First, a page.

The second day almost made up for the first. A solo recital by A Lakshman opened the evening. Performing the famous padavarnam ‘Innum yen manam’ in Ragam Charukeshi composed by the renowned violin maestro Lalgudi Jayaraman, with some excellent recorded music by Hariprasad, Lakshman portrayed the various leelas of Lord Krishna as ‘Kamala kanna’ and ‘Manivanna’ as the maestro wrote. From Poothana moksham to Rasa lila, an array of wonderful narratives were delivered with finesse. In the charanam ‘Kuzhal udum azhaga kanna,’ Lakshman’s attempt felt a bit slowed down. This could have been the effect of recorded music. He followed that with a Sarangapani’s ‘Chitike vesithe’ set to Mohana Ragam. Lakshman is gifted with excellent abhinaya unlike many other male dancers and he goes out of his way to flaunt this talent of his. Why not! He concluded with a thillana in Ragam Kadanakuthoohalam composed by renowned Carnatic vocalist Mangalampalli Balamurali Krishna. While Lakshman’s performance was fine, it would have certainly been far better to see him dance to live music, than to recorded. But then, he was a last minute stand in for the Chhau dancer who cancelled his trip only two days earlier due to an emergency situation in his family.
That was followed by an excellent performance for the entire festival by Bangalore-based Sathyanarayana Raju. A senior disciple of late Guru Narmada, Sathya is one of the most under-noticed dancers on the concert stages. He presented ‘Saami Ninne Kori’, a traditional varnam of the Thanjavur quartet. With clear lines and solid jatis, Sathya managed to deliver the essence of the Thanjavur baani, undiluted to the audiences. His every jati won him applause. It was a sight to see. He followed that with a devarnama of Purandara Dasa, ‘Hanumantha deva’ in praise of Lord Hanuman. Narrating the various leelas of Hanuman, as Lord Rama’s loyal servant, as his messenger to Lanka, his pranks in Lanka and much more, Sathya’s sancharis kept the audience in rapt attention and awe. Added to the dance was some excellent vocal support by Vidhya and nattuvangam by Shakuntala Prabhat. Lingaraju’s fingering technique on his mridangam helped Sathya improvise in his sancharis and they worked like an excellent team.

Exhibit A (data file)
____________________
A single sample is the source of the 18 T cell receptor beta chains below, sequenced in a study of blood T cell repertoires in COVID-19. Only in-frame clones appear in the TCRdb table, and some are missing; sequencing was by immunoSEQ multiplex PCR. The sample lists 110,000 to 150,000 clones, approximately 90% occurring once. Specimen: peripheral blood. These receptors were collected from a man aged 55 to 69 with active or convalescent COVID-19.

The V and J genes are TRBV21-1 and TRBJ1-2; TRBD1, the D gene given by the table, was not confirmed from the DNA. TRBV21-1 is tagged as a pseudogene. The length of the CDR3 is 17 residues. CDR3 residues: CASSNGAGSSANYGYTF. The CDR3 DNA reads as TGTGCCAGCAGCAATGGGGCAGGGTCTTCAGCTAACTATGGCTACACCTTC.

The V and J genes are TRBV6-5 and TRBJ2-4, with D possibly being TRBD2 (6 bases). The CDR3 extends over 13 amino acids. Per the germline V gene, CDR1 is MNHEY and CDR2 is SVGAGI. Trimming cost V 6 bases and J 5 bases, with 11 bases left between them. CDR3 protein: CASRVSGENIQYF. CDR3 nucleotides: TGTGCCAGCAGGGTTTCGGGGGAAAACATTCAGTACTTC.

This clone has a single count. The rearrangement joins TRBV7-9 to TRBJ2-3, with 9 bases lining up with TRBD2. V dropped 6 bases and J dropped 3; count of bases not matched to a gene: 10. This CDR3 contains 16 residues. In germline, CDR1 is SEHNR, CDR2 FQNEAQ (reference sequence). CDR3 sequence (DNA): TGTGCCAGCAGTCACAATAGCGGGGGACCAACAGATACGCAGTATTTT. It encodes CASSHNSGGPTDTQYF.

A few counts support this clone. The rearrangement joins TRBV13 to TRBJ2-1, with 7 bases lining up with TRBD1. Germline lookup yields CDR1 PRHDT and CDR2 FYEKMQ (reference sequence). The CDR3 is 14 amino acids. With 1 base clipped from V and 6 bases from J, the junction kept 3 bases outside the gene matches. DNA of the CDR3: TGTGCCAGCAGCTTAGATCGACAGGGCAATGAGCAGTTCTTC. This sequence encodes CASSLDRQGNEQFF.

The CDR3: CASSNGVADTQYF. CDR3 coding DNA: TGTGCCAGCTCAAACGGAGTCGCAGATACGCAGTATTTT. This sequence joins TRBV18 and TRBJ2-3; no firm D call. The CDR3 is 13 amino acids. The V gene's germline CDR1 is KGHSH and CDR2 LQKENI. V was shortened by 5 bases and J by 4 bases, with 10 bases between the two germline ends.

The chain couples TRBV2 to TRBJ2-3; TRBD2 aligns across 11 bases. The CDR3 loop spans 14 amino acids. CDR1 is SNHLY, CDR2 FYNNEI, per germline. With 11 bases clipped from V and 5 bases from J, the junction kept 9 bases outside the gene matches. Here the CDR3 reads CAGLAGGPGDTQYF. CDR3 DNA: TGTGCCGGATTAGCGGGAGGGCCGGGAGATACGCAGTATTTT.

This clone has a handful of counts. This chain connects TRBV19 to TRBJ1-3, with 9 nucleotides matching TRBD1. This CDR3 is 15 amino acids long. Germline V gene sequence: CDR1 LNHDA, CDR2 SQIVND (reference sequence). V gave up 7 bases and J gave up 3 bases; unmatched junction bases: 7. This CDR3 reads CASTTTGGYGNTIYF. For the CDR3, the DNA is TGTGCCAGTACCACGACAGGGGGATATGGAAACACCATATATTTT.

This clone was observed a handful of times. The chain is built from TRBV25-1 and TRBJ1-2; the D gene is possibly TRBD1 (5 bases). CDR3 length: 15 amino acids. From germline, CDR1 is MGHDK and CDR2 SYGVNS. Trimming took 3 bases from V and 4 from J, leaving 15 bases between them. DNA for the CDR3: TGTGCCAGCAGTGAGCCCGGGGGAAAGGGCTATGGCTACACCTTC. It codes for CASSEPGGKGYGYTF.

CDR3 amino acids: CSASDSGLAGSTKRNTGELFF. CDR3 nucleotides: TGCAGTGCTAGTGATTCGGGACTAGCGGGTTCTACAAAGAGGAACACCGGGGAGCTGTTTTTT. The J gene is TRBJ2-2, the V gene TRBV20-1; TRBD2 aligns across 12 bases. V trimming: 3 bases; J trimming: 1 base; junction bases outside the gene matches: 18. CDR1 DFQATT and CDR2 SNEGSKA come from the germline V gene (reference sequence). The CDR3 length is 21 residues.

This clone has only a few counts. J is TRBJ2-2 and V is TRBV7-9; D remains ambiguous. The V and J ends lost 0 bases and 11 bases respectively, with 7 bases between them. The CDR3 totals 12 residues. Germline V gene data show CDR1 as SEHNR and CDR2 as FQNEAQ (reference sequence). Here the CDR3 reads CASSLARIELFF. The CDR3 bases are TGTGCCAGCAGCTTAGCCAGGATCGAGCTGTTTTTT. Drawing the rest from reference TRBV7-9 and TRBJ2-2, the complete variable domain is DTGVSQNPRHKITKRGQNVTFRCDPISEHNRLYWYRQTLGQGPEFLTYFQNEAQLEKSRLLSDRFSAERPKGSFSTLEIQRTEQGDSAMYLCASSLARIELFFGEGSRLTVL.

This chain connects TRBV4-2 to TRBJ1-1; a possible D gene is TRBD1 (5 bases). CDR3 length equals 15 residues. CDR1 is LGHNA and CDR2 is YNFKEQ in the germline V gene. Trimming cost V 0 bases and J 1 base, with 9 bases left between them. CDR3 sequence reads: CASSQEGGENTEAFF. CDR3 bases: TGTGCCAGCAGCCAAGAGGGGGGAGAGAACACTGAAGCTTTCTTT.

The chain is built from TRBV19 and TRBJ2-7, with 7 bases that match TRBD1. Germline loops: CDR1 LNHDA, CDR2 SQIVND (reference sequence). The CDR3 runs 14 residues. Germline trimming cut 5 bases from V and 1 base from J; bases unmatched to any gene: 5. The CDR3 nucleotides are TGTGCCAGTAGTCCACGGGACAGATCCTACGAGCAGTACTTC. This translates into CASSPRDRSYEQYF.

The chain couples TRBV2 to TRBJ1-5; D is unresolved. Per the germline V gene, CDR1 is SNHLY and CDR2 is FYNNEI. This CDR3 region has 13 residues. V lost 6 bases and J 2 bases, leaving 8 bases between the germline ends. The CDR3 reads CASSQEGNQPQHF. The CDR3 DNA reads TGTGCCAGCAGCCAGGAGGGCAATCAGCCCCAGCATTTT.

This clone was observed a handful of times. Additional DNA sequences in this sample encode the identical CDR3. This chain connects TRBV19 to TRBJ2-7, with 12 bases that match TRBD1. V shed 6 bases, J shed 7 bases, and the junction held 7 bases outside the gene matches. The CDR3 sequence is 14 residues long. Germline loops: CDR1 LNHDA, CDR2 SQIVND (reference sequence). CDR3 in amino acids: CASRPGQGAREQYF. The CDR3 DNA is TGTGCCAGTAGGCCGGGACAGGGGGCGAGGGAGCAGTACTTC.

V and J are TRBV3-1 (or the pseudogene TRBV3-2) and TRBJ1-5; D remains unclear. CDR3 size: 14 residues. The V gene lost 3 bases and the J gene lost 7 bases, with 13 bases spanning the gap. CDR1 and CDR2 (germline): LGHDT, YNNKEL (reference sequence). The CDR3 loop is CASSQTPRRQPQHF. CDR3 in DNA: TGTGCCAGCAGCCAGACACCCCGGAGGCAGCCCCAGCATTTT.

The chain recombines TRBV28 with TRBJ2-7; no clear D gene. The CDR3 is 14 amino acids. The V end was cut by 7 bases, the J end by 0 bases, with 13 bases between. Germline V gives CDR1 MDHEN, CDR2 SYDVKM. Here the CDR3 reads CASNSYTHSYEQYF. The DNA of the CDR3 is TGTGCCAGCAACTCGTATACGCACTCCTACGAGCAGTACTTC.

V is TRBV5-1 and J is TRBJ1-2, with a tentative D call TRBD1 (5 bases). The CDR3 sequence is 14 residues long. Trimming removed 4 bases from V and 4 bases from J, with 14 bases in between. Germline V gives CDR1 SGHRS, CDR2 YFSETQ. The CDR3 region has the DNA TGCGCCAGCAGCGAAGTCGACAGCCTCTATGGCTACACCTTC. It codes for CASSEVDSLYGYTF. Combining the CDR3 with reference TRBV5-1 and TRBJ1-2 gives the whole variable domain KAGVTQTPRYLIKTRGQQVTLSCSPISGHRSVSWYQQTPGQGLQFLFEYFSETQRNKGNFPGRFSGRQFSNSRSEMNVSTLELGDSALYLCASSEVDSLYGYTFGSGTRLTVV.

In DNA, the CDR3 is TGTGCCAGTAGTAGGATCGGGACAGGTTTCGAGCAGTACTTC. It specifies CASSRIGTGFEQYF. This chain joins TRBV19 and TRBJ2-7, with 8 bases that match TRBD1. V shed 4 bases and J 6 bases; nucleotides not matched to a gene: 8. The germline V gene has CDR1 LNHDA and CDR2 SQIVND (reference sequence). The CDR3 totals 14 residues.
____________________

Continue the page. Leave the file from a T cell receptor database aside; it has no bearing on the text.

It would have been good to see at least a half-full house at the festival. A scanty audience was a disappointment for those who came. Most male dancers crib and cry over no organizer or sabha calling them for performances. And here is a festival dedicated totally to male dancers and the hall looked embarrassingly empty. Male dancer fraternity needs to certainly get their act right if they wish to be equally supported or encouraged.
Veejay Sai is a writer, editor and a culture critic.